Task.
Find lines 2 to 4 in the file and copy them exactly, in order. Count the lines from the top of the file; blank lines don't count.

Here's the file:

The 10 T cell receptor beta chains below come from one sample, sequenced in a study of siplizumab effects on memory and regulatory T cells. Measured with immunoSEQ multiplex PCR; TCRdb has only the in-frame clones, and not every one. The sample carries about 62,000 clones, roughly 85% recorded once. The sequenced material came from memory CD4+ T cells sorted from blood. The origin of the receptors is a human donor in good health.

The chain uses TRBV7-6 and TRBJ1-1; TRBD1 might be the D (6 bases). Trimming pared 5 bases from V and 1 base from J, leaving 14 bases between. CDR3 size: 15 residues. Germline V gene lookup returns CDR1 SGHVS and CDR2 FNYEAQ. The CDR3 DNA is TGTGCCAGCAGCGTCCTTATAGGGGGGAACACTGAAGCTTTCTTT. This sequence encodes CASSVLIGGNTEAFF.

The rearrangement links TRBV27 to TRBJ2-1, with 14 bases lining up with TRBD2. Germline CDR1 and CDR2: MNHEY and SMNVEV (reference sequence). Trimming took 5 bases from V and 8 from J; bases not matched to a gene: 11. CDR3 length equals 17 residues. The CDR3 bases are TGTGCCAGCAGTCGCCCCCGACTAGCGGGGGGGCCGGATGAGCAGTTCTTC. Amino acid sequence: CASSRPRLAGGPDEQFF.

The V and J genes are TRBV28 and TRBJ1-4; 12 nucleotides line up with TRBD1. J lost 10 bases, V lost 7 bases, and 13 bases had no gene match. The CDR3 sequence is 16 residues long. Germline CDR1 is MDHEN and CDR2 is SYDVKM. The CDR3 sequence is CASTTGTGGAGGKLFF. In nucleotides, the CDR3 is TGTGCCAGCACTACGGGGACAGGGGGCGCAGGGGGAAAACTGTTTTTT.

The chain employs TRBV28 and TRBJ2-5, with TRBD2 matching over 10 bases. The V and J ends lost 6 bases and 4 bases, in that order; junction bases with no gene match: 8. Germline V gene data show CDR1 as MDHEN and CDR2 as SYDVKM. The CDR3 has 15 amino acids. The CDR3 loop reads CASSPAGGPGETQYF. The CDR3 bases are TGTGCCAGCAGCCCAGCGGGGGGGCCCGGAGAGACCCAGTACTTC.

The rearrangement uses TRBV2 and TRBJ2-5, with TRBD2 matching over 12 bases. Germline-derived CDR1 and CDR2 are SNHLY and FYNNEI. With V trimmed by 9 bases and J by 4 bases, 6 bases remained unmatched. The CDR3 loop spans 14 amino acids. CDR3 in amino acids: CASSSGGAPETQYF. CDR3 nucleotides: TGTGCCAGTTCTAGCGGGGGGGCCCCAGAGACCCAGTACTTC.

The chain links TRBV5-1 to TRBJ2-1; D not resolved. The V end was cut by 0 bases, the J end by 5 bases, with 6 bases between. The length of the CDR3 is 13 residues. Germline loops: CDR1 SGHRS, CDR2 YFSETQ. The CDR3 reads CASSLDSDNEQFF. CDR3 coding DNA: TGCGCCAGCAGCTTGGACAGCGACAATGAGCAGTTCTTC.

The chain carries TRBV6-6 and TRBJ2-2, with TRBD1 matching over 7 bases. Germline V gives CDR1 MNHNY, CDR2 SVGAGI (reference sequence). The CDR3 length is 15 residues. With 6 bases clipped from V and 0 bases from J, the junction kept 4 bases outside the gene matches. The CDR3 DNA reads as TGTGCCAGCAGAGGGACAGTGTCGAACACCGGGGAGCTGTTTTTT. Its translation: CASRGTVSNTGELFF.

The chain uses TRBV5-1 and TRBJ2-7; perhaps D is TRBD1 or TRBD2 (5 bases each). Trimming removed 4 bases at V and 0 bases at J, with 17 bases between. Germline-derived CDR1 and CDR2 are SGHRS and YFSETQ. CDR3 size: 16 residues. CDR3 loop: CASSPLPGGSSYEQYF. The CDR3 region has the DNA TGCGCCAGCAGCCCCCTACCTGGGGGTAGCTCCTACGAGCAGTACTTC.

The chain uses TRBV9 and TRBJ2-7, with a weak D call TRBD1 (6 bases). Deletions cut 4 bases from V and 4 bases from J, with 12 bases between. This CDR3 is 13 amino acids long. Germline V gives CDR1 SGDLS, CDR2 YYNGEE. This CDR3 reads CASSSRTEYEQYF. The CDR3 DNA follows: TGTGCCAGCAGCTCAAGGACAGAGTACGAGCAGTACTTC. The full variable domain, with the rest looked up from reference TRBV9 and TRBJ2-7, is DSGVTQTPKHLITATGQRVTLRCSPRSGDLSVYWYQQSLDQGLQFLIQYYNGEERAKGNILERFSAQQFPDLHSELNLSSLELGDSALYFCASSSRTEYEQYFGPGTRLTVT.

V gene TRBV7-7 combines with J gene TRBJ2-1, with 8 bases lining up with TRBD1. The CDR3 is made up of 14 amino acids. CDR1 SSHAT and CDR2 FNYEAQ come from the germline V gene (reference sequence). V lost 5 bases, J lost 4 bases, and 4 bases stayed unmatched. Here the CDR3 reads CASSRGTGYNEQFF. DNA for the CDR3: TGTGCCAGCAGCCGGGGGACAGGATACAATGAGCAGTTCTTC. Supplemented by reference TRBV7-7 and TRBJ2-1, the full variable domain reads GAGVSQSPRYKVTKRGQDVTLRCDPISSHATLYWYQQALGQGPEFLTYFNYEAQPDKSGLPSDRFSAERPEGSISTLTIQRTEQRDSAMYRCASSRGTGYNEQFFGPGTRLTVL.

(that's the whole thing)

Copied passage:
The chain uses TRBV7-6 and TRBJ1-1; TRBD1 might be the D (6 bases). Trimming pared 5 bases from V and 1 base from J, leaving 14 bases between. CDR3 size: 15 residues. Germline V gene lookup returns CDR1 SGHVS and CDR2 FNYEAQ. The CDR3 DNA is TGTGCCAGCAGCGTCCTTATAGGGGGGAACACTGAAGCTTTCTTT. This sequence encodes CASSVLIGGNTEAFF.

The rearrangement links TRBV27 to TRBJ2-1, with 14 bases lining up with TRBD2. Germline CDR1 and CDR2: MNHEY and SMNVEV (reference sequence). Trimming took 5 bases from V and 8 from J; bases not matched to a gene: 11. CDR3 length equals 17 residues. The CDR3 bases are TGTGCCAGCAGTCGCCCCCGACTAGCGGGGGGGCCGGATGAGCAGTTCTTC. Amino acid sequence: CASSRPRLAGGPDEQFF.

The V and J genes are TRBV28 and TRBJ1-4; 12 nucleotides line up with TRBD1. J lost 10 bases, V lost 7 bases, and 13 bases had no gene match. The CDR3 sequence is 16 residues long. Germline CDR1 is MDHEN and CDR2 is SYDVKM. The CDR3 sequence is CASTTGTGGAGGKLFF. In nucleotides, the CDR3 is TGTGCCAGCACTACGGGGACAGGGGGCGCAGGGGGAAAACTGTTTTTT.